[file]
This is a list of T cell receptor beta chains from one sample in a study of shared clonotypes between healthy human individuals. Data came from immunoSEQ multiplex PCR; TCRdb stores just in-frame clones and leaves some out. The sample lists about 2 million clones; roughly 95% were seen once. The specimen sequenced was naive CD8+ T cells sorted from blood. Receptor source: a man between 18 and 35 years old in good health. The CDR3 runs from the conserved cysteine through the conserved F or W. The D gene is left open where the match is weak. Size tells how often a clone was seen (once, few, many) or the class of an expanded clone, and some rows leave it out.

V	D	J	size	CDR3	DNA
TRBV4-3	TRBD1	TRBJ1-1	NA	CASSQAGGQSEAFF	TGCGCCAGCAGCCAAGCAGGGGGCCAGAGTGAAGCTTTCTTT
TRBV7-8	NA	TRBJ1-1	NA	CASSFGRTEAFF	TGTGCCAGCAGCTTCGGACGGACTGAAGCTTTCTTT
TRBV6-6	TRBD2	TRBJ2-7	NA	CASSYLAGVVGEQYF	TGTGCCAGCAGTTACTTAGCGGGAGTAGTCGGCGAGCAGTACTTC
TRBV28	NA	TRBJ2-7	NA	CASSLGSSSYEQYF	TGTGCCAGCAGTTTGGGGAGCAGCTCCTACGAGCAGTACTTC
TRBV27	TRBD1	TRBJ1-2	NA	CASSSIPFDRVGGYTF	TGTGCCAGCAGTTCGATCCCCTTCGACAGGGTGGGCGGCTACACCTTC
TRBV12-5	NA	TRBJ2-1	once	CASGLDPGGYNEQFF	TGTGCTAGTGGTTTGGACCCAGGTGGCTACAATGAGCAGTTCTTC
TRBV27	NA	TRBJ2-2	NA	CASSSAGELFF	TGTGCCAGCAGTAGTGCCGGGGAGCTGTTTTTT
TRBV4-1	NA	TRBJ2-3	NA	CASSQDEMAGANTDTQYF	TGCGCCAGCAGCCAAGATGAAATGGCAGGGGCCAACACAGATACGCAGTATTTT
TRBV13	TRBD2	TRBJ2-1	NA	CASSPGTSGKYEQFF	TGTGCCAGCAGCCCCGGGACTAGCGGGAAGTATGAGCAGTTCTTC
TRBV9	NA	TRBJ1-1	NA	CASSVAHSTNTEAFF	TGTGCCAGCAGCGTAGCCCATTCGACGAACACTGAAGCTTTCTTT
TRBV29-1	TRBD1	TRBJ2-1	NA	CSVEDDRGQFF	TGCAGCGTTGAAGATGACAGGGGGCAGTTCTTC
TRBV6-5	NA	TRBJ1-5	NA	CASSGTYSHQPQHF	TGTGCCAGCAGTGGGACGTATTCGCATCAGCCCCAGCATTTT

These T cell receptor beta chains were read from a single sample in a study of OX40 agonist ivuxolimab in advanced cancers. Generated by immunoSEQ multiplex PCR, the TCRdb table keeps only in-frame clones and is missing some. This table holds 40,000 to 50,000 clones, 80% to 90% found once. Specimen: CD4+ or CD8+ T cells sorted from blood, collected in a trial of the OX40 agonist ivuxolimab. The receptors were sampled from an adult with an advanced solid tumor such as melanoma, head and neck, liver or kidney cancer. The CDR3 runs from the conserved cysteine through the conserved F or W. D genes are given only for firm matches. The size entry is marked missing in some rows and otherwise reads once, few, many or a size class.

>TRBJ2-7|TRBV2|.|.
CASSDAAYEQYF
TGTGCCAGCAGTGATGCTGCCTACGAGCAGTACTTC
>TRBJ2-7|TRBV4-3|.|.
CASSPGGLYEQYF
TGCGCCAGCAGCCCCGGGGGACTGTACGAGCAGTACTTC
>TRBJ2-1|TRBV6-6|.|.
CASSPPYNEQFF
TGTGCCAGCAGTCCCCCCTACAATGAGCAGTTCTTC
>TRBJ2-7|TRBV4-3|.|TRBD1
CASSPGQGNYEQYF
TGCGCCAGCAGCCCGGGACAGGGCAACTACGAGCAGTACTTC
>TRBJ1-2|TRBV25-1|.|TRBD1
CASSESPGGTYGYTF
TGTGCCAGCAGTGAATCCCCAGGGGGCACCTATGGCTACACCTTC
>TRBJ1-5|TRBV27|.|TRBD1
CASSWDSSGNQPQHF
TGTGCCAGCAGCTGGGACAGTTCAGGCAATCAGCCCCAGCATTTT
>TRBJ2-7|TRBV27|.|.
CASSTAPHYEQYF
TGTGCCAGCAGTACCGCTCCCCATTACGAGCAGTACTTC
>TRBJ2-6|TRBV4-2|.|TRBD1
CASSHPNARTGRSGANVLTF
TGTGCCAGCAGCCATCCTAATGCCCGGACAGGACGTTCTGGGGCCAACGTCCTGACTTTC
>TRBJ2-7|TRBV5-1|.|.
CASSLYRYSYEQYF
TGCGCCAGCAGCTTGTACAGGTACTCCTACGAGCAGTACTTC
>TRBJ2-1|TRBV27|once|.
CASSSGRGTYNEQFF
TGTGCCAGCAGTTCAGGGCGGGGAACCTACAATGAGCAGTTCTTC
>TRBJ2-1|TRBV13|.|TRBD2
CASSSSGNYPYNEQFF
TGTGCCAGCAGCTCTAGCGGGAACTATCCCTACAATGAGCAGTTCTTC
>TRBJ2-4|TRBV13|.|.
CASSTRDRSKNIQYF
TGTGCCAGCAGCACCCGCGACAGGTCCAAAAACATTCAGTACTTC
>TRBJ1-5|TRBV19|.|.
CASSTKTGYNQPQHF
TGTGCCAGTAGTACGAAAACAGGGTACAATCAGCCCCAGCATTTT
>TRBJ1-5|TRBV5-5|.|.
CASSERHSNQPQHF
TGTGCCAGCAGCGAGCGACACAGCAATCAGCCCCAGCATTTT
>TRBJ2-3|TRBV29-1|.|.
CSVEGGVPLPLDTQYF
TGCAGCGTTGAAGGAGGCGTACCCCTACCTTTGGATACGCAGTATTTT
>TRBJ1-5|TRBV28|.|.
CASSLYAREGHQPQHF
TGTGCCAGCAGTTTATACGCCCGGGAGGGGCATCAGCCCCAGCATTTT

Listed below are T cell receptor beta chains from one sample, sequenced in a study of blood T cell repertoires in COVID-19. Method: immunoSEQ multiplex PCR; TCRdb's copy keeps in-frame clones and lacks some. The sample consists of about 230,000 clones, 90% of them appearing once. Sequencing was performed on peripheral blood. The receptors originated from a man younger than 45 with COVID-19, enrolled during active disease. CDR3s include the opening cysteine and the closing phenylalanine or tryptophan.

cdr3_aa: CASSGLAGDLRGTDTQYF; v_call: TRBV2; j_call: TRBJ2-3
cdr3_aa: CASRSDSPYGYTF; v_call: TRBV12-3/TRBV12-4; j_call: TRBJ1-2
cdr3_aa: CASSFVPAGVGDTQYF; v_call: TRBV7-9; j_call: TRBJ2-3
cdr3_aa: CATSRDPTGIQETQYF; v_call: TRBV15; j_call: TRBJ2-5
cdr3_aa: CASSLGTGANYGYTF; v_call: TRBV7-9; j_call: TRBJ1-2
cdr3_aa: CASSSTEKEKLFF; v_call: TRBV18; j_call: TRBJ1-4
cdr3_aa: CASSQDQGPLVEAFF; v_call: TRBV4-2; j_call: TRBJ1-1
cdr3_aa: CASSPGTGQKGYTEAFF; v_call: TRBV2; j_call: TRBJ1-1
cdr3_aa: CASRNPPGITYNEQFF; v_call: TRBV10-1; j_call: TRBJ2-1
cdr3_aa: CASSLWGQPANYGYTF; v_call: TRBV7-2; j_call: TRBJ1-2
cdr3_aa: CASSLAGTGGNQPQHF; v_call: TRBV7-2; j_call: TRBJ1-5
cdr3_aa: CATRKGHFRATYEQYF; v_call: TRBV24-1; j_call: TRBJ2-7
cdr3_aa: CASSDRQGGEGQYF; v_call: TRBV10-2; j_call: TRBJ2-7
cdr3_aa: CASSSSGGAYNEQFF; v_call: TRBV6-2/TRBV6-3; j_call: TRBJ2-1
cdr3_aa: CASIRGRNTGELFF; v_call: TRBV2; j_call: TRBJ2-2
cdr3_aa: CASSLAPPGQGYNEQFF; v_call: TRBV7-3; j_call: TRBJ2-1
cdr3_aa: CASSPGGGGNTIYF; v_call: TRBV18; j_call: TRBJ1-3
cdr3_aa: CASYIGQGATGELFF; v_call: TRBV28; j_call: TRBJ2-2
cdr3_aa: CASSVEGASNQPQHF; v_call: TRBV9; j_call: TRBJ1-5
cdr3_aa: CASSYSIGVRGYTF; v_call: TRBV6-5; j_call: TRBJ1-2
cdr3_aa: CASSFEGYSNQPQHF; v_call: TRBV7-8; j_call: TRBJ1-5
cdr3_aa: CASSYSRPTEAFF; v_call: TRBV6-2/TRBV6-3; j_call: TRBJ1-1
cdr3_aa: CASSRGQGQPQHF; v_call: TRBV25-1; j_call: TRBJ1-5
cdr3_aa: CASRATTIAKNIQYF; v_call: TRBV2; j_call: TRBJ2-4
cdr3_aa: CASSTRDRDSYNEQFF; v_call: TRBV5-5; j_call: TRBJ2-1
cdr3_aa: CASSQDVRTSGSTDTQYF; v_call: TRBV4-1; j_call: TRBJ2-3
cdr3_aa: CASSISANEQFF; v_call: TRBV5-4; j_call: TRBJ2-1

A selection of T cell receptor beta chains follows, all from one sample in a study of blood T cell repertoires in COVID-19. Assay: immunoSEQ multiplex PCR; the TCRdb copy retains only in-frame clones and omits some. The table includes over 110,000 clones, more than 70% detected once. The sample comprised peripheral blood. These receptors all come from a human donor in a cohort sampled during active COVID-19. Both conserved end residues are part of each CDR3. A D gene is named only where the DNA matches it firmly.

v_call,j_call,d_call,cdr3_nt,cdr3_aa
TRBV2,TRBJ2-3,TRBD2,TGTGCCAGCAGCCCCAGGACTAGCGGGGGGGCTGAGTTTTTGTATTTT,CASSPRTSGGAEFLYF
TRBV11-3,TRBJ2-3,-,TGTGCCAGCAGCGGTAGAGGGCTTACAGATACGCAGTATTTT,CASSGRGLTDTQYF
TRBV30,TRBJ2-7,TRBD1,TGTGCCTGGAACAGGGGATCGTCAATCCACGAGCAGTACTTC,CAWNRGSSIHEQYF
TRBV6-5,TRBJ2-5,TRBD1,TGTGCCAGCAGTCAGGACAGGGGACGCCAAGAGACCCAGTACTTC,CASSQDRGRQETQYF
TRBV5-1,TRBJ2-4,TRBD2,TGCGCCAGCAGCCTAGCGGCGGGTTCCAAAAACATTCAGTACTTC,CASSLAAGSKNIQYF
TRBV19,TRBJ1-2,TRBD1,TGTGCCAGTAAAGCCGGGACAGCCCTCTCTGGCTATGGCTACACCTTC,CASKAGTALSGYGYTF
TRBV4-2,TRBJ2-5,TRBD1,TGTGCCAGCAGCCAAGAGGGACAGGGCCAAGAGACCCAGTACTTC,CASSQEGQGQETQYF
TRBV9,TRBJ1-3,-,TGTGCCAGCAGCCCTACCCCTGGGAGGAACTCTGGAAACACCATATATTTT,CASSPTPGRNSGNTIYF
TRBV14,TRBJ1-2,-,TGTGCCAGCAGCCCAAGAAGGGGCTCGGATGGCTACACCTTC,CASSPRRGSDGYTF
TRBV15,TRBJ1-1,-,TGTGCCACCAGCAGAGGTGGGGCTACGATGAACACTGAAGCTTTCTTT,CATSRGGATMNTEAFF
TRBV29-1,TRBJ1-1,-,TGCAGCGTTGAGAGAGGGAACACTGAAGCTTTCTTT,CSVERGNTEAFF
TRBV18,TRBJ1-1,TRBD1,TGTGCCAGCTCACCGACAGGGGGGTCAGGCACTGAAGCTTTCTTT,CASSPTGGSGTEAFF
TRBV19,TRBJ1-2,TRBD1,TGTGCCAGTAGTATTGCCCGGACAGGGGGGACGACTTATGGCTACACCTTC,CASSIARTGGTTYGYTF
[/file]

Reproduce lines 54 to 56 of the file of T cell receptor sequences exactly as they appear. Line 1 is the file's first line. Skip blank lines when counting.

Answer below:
TGTGCCAGTAGTACGAAAACAGGGTACAATCAGCCCCAGCATTTT
>TRBJ1-5|TRBV5-5|.|.
CASSERHSNQPQHF